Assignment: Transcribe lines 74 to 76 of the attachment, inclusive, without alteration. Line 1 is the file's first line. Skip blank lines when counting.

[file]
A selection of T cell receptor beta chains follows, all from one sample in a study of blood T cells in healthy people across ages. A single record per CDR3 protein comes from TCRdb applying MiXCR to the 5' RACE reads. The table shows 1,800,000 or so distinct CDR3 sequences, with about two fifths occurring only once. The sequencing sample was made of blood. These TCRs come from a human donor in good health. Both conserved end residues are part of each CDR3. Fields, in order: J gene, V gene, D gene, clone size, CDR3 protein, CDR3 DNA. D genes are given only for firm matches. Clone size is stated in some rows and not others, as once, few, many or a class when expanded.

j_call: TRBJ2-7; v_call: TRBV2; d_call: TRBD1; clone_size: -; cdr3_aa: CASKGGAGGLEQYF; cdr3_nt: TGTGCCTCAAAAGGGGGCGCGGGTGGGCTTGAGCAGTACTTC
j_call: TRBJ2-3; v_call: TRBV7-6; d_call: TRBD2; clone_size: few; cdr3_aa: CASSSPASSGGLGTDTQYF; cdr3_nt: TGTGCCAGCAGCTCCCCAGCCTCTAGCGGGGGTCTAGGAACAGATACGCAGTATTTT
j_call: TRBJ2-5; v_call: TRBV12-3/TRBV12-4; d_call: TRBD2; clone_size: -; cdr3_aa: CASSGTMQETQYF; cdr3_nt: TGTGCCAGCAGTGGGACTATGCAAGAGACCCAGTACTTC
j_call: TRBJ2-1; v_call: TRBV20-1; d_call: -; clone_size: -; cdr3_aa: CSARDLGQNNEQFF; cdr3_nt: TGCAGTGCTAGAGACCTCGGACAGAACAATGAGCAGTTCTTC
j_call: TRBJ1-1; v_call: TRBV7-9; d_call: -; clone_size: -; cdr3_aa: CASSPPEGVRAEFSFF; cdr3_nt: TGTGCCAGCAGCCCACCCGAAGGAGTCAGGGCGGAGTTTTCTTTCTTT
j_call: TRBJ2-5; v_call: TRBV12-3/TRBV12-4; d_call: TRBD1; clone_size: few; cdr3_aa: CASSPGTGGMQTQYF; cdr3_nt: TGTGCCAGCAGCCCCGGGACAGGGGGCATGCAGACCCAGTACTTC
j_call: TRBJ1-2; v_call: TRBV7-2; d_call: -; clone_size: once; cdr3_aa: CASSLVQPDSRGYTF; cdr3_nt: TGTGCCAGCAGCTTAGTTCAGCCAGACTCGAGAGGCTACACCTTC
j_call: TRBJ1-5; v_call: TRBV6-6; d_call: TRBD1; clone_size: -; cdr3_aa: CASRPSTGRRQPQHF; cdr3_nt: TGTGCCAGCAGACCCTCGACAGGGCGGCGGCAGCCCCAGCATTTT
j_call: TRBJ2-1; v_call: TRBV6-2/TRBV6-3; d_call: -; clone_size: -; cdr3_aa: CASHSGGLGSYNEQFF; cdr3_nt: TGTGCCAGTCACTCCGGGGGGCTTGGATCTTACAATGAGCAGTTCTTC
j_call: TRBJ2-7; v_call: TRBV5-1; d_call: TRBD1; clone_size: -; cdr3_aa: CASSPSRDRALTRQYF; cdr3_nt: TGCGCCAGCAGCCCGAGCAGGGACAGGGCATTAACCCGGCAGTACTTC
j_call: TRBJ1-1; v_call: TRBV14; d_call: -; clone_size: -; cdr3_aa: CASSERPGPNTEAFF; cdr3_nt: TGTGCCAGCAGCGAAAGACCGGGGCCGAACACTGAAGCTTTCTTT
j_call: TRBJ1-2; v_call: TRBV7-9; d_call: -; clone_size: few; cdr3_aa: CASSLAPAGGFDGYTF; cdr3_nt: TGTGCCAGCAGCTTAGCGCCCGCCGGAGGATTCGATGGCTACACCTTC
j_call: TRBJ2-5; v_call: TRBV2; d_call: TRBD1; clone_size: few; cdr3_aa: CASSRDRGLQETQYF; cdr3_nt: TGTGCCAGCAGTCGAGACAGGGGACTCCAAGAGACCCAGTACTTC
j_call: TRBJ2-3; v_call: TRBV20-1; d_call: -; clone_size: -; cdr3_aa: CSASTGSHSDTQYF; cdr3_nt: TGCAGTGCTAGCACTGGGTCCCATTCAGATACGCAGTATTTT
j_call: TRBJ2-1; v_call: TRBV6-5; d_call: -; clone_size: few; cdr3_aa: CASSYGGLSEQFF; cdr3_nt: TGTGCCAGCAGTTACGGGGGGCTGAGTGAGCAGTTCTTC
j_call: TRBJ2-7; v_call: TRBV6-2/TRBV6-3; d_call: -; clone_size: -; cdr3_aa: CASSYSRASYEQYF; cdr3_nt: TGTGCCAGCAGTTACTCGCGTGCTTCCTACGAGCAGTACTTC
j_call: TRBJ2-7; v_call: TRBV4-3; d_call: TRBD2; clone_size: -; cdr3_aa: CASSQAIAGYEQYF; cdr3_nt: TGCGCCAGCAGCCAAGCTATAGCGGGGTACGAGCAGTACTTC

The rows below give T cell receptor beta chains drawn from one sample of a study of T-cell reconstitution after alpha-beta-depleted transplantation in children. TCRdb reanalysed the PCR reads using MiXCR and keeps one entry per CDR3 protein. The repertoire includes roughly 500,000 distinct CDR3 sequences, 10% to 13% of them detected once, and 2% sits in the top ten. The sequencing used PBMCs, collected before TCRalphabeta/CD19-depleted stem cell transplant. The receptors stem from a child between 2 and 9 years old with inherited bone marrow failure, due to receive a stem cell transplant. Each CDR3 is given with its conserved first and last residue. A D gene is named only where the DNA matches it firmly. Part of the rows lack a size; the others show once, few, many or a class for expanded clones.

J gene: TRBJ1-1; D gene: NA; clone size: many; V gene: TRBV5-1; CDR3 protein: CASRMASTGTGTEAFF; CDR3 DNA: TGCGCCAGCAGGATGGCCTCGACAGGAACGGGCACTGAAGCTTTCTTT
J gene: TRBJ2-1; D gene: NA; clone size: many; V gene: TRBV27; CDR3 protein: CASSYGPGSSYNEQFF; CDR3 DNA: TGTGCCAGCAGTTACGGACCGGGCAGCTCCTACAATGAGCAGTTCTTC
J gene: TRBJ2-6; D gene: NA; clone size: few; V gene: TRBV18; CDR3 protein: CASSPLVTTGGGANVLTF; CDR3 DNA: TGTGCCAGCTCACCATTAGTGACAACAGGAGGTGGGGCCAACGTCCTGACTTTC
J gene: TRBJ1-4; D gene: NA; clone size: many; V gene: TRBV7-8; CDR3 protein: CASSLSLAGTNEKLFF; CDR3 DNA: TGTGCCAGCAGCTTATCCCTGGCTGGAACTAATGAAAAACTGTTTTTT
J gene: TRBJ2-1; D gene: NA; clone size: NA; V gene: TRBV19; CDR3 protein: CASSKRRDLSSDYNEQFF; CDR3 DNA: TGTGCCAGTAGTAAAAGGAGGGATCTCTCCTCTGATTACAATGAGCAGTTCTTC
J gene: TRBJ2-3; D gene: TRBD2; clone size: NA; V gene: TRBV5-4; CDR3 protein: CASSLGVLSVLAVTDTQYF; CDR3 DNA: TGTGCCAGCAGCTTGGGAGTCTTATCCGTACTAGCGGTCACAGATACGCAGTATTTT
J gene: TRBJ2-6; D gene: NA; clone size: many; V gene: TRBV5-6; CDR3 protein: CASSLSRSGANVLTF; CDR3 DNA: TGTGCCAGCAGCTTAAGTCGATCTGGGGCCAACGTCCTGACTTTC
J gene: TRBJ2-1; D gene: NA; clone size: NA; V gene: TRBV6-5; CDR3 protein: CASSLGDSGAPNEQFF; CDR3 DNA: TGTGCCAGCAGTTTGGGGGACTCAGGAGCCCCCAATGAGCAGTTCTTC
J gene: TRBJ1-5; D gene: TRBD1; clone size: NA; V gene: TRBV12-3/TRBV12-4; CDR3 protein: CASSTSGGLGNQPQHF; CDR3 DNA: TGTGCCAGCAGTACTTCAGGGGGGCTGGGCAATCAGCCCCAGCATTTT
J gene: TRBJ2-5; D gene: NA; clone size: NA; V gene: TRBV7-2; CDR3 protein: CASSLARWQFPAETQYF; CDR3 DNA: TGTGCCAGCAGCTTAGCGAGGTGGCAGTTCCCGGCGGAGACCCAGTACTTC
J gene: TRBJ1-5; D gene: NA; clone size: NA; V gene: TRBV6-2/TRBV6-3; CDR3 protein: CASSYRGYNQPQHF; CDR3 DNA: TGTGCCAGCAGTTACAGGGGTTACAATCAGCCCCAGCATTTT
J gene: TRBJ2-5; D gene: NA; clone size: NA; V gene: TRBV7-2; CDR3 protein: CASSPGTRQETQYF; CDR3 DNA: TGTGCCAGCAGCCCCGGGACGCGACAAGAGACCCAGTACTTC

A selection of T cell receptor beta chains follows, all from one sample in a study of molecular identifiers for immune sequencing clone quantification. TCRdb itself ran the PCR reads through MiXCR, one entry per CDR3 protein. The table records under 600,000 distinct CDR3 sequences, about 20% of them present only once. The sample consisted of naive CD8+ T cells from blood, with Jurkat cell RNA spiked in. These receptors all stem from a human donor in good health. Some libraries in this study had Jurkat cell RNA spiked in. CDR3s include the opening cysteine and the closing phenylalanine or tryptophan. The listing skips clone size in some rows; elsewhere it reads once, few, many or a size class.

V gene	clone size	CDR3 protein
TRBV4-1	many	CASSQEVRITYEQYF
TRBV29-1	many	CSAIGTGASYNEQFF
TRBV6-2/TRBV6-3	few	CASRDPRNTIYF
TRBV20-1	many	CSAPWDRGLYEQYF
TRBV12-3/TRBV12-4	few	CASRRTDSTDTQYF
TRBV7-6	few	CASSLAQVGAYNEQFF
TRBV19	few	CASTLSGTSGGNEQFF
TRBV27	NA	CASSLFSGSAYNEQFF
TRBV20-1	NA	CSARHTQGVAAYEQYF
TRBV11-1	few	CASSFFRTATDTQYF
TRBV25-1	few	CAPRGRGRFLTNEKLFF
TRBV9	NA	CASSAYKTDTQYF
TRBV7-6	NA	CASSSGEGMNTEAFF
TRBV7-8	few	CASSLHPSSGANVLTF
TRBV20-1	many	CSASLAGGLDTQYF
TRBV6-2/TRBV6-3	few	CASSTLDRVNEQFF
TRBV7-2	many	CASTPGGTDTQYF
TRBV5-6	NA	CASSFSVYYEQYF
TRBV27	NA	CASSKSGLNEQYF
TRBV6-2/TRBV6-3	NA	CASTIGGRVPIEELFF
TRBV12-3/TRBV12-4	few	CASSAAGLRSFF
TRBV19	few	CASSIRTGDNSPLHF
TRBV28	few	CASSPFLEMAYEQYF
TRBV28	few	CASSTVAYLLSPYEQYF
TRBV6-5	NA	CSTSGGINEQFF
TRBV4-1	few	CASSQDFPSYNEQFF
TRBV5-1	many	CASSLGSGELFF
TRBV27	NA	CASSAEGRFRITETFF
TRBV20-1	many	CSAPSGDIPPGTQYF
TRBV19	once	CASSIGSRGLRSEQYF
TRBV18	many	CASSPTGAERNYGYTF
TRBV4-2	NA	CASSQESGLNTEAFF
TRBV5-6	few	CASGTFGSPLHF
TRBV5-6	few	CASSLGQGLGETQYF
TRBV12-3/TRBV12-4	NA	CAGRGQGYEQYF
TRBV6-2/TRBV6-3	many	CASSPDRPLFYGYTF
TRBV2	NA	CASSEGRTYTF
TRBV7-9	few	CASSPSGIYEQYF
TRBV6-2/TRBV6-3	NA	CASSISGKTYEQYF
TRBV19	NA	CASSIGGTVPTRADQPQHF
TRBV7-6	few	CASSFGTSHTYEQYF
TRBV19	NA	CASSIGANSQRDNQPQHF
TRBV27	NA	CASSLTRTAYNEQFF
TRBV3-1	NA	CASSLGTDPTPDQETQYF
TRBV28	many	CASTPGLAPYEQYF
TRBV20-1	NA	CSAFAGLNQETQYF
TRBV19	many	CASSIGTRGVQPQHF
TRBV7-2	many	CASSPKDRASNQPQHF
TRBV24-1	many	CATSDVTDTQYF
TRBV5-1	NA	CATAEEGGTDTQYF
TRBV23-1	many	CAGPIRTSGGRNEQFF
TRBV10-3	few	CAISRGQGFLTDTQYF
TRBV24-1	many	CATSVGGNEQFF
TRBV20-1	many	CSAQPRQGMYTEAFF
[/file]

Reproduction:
TRBV7-6	few	CASSFGTSHTYEQYF
TRBV19	NA	CASSIGANSQRDNQPQHF
TRBV27	NA	CASSLTRTAYNEQFF